Courthouse Compromise

June 28, 1993

The Annapolis Historic District Commission has come down on the right side of a decision that is crucial to the future of the capital city's downtown.

The panel recently approved preliminary plans for a $43 million addition to Annapolis' historic courthouse, despite wariness about the size -- 250,000 square feet, plus a 30,000 square foot underground parking garage. Its decision virtually ensures that this public building -- so critical to the downtown economy and to Annapolis' identity as a county seat -- stays on Church Circle.

No doubt the three members who decided in favor of the project gritted their teeth while voting. The addition, which will take up most of a city block, is far larger than they would have liked. Whether the county's design includes unnecessary "extras" remains unclear. But any add-on built to solve long-term court needs was bound to be large.

The commission's dilemma was whether to approve a courthouse downtown sufficient to fill the county's needs, or to make demands that would convince the government to move the courts to Rowe Boulevard or Riva Road, where too many other municipal buildings have ended up.

While the historic commission is often ridiculed for being too rigid, that criticism is unfair. The panel essentially is charged with trying to keep things as they are, yet it is derided when it bucks change. If the panel bent the rules every time, there would be no historic district left worth preserving. The courthouse, though, is such a vital entity that the issue demanded reasonableness and a willingness to compromise. This commission displayed both.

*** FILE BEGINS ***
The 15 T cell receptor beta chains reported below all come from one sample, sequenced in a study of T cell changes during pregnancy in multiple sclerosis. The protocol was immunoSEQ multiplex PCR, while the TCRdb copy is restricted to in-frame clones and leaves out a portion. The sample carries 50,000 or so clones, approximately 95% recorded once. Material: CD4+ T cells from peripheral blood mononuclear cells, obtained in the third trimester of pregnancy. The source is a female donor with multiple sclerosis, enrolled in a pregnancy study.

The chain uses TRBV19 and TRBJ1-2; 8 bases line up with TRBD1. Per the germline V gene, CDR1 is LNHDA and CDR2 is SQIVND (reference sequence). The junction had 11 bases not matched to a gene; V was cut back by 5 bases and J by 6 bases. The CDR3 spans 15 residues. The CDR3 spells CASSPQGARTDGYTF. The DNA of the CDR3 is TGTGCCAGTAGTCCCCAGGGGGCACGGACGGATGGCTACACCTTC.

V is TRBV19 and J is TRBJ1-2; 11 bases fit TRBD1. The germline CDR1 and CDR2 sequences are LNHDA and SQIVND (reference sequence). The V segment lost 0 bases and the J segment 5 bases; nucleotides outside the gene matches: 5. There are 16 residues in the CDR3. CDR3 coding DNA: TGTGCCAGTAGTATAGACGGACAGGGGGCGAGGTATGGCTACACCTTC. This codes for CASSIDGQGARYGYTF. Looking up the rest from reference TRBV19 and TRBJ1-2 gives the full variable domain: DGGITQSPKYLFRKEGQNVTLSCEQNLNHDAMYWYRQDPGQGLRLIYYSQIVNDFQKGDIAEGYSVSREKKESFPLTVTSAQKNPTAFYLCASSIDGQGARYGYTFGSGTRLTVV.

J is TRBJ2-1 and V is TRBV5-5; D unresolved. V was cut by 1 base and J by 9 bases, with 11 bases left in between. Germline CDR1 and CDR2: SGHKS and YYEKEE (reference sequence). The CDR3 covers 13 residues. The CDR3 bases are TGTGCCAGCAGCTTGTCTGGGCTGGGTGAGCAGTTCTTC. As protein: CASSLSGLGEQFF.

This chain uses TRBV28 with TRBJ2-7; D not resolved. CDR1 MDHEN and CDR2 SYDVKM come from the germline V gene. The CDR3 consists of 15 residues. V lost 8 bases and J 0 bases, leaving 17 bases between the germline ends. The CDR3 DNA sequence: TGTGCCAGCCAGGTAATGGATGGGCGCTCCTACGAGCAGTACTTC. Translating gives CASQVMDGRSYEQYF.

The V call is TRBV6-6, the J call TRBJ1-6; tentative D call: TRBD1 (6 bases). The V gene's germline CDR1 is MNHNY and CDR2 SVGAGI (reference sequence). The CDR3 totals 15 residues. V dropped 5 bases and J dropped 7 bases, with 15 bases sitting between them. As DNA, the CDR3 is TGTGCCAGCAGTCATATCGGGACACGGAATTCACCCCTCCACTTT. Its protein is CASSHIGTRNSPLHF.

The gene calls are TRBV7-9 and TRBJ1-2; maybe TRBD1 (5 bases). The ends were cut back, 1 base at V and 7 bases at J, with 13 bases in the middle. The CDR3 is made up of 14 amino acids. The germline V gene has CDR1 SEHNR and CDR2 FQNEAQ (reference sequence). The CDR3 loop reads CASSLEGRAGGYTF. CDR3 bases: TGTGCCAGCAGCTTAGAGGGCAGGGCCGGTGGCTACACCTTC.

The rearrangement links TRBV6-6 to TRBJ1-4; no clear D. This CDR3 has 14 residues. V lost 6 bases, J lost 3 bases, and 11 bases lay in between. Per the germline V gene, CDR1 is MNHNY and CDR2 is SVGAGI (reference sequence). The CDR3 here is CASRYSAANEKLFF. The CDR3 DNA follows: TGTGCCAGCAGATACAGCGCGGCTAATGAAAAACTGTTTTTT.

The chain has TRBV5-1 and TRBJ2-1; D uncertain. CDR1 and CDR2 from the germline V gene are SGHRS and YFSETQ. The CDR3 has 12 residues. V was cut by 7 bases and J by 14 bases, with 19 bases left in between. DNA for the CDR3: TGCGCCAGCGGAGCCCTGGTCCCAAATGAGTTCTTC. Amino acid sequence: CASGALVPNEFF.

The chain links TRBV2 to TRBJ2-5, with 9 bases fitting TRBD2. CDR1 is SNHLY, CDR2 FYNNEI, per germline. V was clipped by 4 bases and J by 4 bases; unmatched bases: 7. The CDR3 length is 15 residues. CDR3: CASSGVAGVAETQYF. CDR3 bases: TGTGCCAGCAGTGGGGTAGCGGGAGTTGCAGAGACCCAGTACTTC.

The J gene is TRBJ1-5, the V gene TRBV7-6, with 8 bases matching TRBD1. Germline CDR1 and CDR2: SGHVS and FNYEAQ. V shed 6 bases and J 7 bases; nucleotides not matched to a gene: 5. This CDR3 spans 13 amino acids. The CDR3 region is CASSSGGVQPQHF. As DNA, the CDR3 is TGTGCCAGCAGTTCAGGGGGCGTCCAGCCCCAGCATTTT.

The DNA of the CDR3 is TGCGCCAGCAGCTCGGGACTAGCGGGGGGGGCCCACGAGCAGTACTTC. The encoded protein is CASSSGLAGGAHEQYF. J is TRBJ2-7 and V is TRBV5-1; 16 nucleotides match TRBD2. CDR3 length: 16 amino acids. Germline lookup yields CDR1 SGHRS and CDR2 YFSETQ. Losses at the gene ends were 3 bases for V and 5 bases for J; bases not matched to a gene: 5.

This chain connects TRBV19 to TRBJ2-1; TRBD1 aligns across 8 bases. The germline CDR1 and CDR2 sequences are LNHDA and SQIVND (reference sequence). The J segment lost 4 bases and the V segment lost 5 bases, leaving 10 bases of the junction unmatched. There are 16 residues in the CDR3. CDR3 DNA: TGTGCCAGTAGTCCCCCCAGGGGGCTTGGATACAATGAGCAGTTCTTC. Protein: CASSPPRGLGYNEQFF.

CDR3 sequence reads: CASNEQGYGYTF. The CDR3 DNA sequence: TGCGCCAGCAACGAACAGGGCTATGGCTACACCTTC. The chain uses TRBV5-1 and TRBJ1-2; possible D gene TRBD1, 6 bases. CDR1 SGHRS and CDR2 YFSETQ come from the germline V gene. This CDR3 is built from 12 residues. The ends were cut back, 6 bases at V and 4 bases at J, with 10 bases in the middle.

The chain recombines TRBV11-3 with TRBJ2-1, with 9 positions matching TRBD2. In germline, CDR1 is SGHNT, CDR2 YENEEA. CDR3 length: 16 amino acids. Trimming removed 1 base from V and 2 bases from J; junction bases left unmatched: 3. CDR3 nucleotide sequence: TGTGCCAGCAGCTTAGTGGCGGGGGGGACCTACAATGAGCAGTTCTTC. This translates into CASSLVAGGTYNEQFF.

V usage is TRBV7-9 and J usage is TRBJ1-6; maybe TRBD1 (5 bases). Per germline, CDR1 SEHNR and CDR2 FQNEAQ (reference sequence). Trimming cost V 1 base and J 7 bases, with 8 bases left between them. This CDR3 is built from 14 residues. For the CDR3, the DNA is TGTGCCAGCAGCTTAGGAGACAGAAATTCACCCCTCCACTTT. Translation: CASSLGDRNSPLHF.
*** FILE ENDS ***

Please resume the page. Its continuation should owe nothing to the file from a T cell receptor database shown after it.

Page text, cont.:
ANOTHER HAPPY ENDING: The Anne Arundel County Council, another body that weathers its share of ridicule, wisely displayed the spirit of compromise recently by accepting County Executive Robert R. Neall's plan to restore funding for a new Solley elementary school.

The county had a donated site, plus $1.6 million in state money for Solley. Yet the council jeopardized both last month by axing the project and instead approving $14 million in county money to renovate a building for Andover Middle School.

Under the compromise, everybody wins. The county will borrow $5.4 million from Andover to build Solley this year, while promising to replace the money for Andover next year.

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